Freeze Warning issued: Practice safety against home fires

Robin Bradshaw
Alice Echo News Journal

The first freeze warning of the year was issued for Monday night until 8 a.m. Tuesday morning. With the first freeze warning in mind - it might be wise to test smoke alarms to help protect your family from a house fire which continues to be the nation’s most frequent disaster during COVID-19, states the Coastal Bend American Red Cross. 

"One of the biggest thing we see is with heaters not being plugged in correctly. Many times people will connect a heater to an extension cord and surge protectors which is dangerous," said San Diego Fire Chief Juan Soliz. "With the colder temperatures families are trying to keep warm. We want to remind people that heaters should not be placed on top of anything or near flammable items such as curtains. If you have a central unit, make sure you get them serviced yearly and before you turn them on especially if you have a gas furnace. You don't want to wait until it's cold to turn on your furnace. You want to turn it on before to help prevent fires." 

Since January, volunteers responded to more than 830 home fires throughout the Texas Gulf Coast region to help more than 3,900 people with urgent needs like emergency lodging, financial assistance, and recovery planning.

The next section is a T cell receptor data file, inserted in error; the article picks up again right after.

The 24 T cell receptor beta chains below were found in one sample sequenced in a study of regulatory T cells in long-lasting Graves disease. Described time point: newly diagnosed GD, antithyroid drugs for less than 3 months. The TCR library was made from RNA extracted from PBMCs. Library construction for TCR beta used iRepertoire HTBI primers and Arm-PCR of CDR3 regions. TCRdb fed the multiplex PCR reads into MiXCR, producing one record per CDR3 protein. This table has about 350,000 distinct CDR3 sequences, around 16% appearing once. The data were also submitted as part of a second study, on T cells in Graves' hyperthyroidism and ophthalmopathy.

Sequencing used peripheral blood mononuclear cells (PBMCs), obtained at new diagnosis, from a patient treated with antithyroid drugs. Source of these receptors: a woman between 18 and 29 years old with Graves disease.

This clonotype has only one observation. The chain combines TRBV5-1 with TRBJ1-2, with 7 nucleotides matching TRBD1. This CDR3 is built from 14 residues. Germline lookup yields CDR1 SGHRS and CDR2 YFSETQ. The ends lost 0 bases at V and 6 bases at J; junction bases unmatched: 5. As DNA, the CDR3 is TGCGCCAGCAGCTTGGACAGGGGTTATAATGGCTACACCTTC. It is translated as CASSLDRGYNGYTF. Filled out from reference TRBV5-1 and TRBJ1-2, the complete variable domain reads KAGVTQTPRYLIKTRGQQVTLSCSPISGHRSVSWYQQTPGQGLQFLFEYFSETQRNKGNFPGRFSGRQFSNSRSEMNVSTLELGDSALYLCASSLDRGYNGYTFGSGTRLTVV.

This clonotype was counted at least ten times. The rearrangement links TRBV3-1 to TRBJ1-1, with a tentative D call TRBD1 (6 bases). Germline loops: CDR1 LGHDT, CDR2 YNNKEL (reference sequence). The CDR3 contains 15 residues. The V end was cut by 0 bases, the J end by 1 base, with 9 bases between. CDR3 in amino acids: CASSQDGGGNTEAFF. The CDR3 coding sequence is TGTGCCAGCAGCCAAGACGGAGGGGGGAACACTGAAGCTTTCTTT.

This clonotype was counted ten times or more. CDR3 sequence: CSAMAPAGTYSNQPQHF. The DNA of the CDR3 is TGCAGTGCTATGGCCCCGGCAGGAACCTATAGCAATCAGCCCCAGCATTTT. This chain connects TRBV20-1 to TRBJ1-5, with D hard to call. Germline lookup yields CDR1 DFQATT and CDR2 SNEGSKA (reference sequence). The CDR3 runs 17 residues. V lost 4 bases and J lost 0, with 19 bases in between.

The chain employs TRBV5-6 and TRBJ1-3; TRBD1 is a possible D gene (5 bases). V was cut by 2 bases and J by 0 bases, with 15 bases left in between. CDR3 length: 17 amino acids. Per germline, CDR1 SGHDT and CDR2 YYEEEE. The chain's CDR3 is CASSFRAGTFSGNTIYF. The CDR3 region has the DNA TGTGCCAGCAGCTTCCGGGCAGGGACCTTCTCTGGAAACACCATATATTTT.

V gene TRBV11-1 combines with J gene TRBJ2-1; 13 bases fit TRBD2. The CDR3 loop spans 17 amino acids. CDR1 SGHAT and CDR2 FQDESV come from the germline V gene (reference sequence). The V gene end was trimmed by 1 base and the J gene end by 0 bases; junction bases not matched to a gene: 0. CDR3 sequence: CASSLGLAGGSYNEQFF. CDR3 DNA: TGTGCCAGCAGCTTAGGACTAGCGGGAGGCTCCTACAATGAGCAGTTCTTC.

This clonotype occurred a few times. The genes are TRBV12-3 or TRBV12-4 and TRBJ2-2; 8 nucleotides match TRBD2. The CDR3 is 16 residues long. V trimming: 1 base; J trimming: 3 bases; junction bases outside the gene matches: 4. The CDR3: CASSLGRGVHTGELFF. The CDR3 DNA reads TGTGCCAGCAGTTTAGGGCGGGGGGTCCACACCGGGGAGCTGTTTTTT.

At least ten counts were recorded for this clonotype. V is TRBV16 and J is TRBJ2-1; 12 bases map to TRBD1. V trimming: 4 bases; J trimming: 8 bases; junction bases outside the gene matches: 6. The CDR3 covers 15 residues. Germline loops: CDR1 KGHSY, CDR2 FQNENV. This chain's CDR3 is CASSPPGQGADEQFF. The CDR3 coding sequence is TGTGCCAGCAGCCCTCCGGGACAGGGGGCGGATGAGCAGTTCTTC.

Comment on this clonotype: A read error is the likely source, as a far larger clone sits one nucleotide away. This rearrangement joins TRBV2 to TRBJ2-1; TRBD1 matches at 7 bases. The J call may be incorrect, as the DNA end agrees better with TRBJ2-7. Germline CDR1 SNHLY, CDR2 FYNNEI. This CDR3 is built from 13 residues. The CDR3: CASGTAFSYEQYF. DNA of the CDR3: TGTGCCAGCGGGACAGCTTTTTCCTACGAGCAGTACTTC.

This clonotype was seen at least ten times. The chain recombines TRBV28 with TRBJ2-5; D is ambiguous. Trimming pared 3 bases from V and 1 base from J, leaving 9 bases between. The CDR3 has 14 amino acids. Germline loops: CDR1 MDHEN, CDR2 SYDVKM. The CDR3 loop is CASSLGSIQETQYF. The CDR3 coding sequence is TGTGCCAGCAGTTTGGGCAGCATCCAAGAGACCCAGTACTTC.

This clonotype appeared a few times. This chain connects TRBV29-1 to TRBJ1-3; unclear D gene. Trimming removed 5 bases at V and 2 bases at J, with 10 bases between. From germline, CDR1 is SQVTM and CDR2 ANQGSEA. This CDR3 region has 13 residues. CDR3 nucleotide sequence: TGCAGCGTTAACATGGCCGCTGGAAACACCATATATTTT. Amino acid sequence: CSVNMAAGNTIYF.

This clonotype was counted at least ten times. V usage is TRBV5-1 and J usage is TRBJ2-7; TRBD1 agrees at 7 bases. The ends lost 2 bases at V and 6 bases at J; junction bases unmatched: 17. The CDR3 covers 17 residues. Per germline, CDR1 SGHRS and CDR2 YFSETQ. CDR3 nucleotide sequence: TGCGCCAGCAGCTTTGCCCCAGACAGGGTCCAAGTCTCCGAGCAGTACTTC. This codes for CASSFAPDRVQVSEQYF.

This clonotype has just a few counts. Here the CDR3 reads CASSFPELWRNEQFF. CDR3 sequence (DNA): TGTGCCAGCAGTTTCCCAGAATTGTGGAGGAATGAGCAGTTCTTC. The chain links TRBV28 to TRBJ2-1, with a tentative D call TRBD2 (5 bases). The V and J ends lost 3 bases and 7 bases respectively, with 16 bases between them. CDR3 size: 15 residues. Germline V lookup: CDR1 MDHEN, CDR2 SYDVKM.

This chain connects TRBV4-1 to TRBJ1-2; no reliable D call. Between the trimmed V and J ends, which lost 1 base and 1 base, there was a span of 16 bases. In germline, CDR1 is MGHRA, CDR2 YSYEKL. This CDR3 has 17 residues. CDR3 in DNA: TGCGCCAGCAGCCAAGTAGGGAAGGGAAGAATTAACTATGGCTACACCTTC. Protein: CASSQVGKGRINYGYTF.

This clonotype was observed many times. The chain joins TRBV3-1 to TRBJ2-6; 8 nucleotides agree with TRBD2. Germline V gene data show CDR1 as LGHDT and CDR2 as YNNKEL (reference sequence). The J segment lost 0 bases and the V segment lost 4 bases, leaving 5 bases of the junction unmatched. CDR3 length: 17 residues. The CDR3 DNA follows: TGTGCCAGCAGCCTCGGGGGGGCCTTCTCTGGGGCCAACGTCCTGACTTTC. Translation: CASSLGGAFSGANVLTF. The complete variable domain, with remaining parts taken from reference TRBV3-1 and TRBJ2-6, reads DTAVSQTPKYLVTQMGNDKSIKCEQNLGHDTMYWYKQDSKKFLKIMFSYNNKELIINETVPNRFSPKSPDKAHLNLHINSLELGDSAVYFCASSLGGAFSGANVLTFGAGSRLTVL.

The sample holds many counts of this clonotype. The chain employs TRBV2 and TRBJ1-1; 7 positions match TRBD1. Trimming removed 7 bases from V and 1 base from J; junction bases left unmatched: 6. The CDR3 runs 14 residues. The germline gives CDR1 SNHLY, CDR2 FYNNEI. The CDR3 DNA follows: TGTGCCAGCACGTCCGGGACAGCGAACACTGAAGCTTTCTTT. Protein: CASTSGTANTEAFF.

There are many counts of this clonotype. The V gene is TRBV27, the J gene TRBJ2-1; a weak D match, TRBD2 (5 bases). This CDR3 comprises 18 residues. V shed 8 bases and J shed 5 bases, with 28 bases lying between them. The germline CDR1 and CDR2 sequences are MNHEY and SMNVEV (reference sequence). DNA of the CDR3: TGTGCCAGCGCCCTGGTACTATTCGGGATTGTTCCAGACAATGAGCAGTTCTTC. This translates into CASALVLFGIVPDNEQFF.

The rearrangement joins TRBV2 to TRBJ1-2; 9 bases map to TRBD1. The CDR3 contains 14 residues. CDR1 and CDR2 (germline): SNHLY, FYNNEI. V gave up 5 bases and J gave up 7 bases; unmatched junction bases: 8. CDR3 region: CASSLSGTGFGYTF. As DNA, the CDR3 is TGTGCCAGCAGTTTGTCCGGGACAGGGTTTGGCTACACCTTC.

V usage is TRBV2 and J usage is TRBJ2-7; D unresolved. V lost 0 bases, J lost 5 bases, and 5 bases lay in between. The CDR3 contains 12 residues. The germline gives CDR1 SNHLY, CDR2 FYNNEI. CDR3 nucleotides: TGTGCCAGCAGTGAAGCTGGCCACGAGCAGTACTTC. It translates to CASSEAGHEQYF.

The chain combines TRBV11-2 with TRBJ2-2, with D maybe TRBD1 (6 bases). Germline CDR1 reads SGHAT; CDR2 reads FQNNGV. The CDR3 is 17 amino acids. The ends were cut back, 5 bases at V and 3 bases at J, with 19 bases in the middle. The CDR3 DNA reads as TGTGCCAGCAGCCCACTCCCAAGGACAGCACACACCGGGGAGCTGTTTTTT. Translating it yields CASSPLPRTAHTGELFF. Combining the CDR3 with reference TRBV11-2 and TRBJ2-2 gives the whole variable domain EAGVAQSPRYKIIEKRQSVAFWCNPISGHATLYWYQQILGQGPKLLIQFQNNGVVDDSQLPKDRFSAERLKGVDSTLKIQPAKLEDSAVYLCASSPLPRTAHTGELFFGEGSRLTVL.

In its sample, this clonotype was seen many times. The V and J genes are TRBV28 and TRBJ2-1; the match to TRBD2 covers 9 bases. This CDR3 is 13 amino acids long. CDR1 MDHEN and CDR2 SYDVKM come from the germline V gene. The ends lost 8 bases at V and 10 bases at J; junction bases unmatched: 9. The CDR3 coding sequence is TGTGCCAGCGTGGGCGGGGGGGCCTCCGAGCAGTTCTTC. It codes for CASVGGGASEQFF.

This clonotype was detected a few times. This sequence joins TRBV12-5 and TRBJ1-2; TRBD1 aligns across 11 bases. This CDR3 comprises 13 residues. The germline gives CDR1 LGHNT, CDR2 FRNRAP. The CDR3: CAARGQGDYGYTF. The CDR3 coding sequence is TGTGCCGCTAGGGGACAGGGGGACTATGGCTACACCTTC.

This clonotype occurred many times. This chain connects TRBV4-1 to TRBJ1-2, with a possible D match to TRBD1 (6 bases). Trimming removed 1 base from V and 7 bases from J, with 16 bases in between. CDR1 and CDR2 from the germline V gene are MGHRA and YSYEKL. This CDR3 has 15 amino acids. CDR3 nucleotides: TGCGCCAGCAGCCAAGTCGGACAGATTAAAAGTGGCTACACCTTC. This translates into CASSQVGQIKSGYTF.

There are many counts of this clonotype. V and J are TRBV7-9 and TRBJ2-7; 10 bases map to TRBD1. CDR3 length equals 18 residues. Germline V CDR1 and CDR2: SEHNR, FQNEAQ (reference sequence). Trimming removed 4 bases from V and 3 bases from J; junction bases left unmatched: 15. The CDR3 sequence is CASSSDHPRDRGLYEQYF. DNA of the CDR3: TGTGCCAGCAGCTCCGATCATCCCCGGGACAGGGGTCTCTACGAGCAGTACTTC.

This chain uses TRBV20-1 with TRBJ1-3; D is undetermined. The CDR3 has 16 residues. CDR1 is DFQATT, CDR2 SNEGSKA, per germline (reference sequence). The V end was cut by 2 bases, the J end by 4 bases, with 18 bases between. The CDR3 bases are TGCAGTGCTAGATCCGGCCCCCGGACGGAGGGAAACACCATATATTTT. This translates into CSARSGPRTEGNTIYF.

“The need to stay safe from home fires hasn’t changed during COVID-19,” said Alex Garcia, Executive Director, American Red Cross of Coastal Bend. “That’s why it’s critical to have working smoke alarms, which can cut the risk of dying in a home fire by half."

Take a few minutes to test your smoke alarm and check out the safety tips when starting up the space heaters for the first time this year.  


Press the button on your smoke alarms, following the manufacturer’s instructions, and replace the batteries if needed — at least once a year, if your model requires it.

Also, follow these steps: 

Replace smoke alarms that are 10 years or older. That’s because the sensor becomes less sensitive over time. Check the manufacturer’s date of your smoke alarms and follow the instructions.

Install smoke alarms on every level of your home, including inside and outside bedrooms and sleeping areas.


Give it room. Place the heater on a solid, flat surface, at least three feet from anything that may catch on fire, such as drapes, furniture or bedding. If you’re using it in a workshop or garage, be especially mindful of flammable items like paint, gas cans or matches.

Set it smart. Don’t put the heater on top of furniture or cover it with anything—both actions can increase the risk of fire. Also, be mindful of high-traffic areas and doorways where the heater may pose a tripping and burning hazard.

Watch the cord. Keep the power cord from getting stepped on and don’t run it under rugs, carpeting or furniture.

Plug It Directly. Using a space heater with extension cords and power strips could cause overheating, so plug the heater directly into the outlet. Be sure the plug fits tightly and is the only device plugged into the outlet.

Watch for water. To prevent shocks, always keep electric heaters away from water and never touch an electric heater if you’re wet.

Coastal Bend Freeze Warning